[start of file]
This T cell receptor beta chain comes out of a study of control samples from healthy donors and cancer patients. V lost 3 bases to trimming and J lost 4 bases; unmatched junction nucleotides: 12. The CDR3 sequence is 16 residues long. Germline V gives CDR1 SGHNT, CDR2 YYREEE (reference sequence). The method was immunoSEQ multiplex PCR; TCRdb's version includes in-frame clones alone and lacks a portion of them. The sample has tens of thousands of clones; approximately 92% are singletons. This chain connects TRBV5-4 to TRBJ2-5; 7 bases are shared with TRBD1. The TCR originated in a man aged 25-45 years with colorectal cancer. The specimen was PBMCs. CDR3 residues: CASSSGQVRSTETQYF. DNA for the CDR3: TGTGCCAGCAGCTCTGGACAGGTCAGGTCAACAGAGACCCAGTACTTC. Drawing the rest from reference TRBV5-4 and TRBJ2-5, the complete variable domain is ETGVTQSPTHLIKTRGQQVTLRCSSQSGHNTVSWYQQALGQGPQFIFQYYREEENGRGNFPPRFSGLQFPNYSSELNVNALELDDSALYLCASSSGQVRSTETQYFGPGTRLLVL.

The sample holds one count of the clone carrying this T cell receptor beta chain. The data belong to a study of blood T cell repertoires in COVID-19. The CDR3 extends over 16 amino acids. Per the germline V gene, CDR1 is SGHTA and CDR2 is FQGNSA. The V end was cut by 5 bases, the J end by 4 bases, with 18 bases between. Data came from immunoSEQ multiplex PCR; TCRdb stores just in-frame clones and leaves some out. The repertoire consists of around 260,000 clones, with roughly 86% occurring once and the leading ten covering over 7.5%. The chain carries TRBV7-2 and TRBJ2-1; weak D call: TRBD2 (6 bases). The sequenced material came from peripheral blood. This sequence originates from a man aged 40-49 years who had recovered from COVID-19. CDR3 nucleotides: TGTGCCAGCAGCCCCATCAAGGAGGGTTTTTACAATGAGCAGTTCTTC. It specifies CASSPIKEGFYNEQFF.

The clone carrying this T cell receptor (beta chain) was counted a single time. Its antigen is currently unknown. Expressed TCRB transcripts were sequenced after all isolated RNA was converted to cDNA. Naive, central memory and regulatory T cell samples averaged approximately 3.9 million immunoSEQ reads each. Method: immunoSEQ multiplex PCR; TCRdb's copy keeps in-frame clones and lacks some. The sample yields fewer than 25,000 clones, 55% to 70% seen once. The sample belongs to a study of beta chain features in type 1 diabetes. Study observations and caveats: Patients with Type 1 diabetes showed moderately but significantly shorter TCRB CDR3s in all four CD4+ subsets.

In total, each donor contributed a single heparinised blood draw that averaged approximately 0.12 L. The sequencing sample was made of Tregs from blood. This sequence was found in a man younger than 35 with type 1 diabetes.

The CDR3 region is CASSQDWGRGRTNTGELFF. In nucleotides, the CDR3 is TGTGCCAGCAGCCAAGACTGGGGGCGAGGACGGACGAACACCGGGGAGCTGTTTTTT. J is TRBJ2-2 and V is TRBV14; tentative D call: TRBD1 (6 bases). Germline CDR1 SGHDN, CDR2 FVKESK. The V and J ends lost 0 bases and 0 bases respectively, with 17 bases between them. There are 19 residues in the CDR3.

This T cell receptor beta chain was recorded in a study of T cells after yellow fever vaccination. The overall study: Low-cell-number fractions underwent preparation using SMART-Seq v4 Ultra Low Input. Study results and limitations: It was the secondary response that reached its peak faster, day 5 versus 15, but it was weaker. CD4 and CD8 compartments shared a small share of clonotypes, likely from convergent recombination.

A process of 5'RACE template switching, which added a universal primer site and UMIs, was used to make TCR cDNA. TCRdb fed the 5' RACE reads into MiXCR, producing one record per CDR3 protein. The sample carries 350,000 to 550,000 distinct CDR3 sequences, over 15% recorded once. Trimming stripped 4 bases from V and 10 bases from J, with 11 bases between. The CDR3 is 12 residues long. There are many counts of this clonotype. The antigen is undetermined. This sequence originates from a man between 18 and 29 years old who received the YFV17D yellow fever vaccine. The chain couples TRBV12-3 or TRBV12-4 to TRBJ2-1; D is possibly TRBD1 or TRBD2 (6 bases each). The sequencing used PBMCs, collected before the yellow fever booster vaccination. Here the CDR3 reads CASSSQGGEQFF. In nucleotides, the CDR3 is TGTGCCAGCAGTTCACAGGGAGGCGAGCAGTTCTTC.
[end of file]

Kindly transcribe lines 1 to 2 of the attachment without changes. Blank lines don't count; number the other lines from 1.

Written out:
This T cell receptor beta chain comes out of a study of control samples from healthy donors and cancer patients. V lost 3 bases to trimming and J lost 4 bases; unmatched junction nucleotides: 12. The CDR3 sequence is 16 residues long. Germline V gives CDR1 SGHNT, CDR2 YYREEE (reference sequence). The method was immunoSEQ multiplex PCR; TCRdb's version includes in-frame clones alone and lacks a portion of them. The sample has tens of thousands of clones; approximately 92% are singletons. This chain connects TRBV5-4 to TRBJ2-5; 7 bases are shared with TRBD1. The TCR originated in a man aged 25-45 years with colorectal cancer. The specimen was PBMCs. CDR3 residues: CASSSGQVRSTETQYF. DNA for the CDR3: TGTGCCAGCAGCTCTGGACAGGTCAGGTCAACAGAGACCCAGTACTTC. Drawing the rest from reference TRBV5-4 and TRBJ2-5, the complete variable domain is ETGVTQSPTHLIKTRGQQVTLRCSSQSGHNTVSWYQQALGQGPQFIFQYYREEENGRGNFPPRFSGLQFPNYSSELNVNALELDDSALYLCASSSGQVRSTETQYFGPGTRLLVL.

The sample holds one count of the clone carrying this T cell receptor beta chain. The data belong to a study of blood T cell repertoires in COVID-19. The CDR3 extends over 16 amino acids. Per the germline V gene, CDR1 is SGHTA and CDR2 is FQGNSA. The V end was cut by 5 bases, the J end by 4 bases, with 18 bases between. Data came from immunoSEQ multiplex PCR; TCRdb stores just in-frame clones and leaves some out. The repertoire consists of around 260,000 clones, with roughly 86% occurring once and the leading ten covering over 7.5%. The chain carries TRBV7-2 and TRBJ2-1; weak D call: TRBD2 (6 bases). The sequenced material came from peripheral blood. This sequence originates from a man aged 40-49 years who had recovered from COVID-19. CDR3 nucleotides: TGTGCCAGCAGCCCCATCAAGGAGGGTTTTTACAATGAGCAGTTCTTC. It specifies CASSPIKEGFYNEQFF.